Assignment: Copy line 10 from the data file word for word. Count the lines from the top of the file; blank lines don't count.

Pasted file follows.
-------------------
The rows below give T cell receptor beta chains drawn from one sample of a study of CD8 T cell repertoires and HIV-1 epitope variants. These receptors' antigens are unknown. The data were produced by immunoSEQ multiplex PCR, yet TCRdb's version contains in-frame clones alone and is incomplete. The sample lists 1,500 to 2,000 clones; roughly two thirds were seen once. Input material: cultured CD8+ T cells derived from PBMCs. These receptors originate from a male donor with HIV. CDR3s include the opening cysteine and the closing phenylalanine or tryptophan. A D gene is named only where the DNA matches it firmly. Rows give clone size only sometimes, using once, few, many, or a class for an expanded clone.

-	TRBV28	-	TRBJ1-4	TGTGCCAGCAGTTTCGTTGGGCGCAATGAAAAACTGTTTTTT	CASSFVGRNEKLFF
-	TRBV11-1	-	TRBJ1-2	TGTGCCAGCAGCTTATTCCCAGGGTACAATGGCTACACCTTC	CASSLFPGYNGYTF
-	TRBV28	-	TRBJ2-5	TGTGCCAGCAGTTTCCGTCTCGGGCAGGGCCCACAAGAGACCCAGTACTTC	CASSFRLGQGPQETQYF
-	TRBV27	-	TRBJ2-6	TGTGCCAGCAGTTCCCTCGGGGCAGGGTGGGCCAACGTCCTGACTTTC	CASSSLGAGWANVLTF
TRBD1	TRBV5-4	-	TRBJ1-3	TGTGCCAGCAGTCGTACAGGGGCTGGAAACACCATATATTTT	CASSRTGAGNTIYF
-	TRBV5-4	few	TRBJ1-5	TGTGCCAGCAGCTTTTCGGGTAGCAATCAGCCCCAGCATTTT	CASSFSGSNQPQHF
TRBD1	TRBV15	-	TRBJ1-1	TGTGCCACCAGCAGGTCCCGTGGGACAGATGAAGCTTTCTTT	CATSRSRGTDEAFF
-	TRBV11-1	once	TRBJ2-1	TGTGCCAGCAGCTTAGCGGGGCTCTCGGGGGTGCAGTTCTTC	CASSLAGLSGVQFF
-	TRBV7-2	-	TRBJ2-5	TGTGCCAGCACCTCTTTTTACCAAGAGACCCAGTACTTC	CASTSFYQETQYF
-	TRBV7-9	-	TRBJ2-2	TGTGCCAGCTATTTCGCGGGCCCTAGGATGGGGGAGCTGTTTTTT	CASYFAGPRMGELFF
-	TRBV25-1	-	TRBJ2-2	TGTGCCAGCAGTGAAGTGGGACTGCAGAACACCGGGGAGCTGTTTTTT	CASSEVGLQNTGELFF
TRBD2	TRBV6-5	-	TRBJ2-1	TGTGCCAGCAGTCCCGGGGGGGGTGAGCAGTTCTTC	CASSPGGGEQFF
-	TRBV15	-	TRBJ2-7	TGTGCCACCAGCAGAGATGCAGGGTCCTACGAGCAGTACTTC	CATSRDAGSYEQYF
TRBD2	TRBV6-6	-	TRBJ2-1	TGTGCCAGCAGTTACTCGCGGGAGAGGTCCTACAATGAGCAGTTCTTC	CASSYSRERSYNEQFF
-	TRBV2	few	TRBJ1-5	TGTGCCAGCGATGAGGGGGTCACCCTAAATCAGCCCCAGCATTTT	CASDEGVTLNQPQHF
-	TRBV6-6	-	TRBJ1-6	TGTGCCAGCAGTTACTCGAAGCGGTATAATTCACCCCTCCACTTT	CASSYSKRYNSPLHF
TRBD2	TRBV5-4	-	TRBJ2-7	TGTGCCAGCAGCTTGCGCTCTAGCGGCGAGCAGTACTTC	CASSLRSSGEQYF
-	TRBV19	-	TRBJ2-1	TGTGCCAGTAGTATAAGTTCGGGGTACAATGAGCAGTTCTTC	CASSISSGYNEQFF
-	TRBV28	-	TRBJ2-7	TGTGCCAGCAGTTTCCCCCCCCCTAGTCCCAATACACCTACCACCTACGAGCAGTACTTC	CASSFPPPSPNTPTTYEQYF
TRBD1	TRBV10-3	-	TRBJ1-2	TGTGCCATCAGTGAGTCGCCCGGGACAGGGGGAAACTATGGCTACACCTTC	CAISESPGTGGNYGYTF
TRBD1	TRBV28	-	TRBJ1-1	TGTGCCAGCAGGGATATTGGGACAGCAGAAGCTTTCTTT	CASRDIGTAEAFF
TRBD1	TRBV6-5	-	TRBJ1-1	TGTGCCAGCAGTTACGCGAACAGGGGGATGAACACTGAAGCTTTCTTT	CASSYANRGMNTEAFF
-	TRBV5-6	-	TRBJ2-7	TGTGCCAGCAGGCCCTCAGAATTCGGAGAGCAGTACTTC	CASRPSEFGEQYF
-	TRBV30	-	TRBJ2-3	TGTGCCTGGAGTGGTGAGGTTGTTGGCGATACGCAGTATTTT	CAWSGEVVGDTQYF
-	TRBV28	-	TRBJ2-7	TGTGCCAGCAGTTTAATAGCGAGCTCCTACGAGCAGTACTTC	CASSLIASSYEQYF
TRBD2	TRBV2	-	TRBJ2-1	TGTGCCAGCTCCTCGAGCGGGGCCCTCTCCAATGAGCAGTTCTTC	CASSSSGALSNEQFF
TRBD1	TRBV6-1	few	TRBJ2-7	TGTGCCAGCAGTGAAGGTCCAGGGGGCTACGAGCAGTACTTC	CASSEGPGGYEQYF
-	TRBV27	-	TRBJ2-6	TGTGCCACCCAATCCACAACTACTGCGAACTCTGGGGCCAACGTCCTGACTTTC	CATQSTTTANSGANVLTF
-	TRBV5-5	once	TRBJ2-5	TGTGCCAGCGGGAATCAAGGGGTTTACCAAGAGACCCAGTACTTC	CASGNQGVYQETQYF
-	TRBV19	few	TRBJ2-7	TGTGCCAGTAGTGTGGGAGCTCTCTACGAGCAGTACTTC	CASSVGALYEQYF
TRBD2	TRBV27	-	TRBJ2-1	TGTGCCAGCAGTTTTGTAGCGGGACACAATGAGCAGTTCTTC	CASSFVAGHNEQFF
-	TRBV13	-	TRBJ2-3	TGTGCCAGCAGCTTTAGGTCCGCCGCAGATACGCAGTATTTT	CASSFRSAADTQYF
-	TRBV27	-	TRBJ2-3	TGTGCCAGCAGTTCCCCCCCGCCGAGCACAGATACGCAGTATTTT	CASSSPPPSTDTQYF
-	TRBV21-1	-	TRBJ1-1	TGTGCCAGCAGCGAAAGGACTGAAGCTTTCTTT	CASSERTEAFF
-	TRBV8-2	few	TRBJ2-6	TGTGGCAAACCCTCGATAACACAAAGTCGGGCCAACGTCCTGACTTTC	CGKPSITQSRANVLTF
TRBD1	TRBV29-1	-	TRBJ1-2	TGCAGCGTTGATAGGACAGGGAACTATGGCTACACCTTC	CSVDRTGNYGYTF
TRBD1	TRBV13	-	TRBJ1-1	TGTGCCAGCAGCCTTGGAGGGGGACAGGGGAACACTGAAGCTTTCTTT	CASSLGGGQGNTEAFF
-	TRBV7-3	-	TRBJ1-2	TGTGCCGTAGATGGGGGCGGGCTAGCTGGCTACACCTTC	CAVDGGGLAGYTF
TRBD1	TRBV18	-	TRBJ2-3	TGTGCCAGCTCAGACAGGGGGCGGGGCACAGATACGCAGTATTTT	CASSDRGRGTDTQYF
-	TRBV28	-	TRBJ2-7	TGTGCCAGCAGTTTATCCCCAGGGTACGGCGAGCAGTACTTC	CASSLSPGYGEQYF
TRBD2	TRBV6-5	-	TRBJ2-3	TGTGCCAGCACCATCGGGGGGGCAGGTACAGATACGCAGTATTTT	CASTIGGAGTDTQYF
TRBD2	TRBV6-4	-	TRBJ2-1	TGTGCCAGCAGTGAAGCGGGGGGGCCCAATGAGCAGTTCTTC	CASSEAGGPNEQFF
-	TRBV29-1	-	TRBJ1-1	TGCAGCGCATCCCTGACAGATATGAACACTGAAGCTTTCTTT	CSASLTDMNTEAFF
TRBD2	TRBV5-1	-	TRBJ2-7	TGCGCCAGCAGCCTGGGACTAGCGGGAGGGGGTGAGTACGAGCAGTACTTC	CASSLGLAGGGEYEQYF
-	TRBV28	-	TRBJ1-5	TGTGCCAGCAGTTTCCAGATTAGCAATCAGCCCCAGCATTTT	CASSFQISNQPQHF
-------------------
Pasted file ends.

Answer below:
-	TRBV7-2	-	TRBJ2-5	TGTGCCAGCACCTCTTTTTACCAAGAGACCCAGTACTTC	CASTSFYQETQYF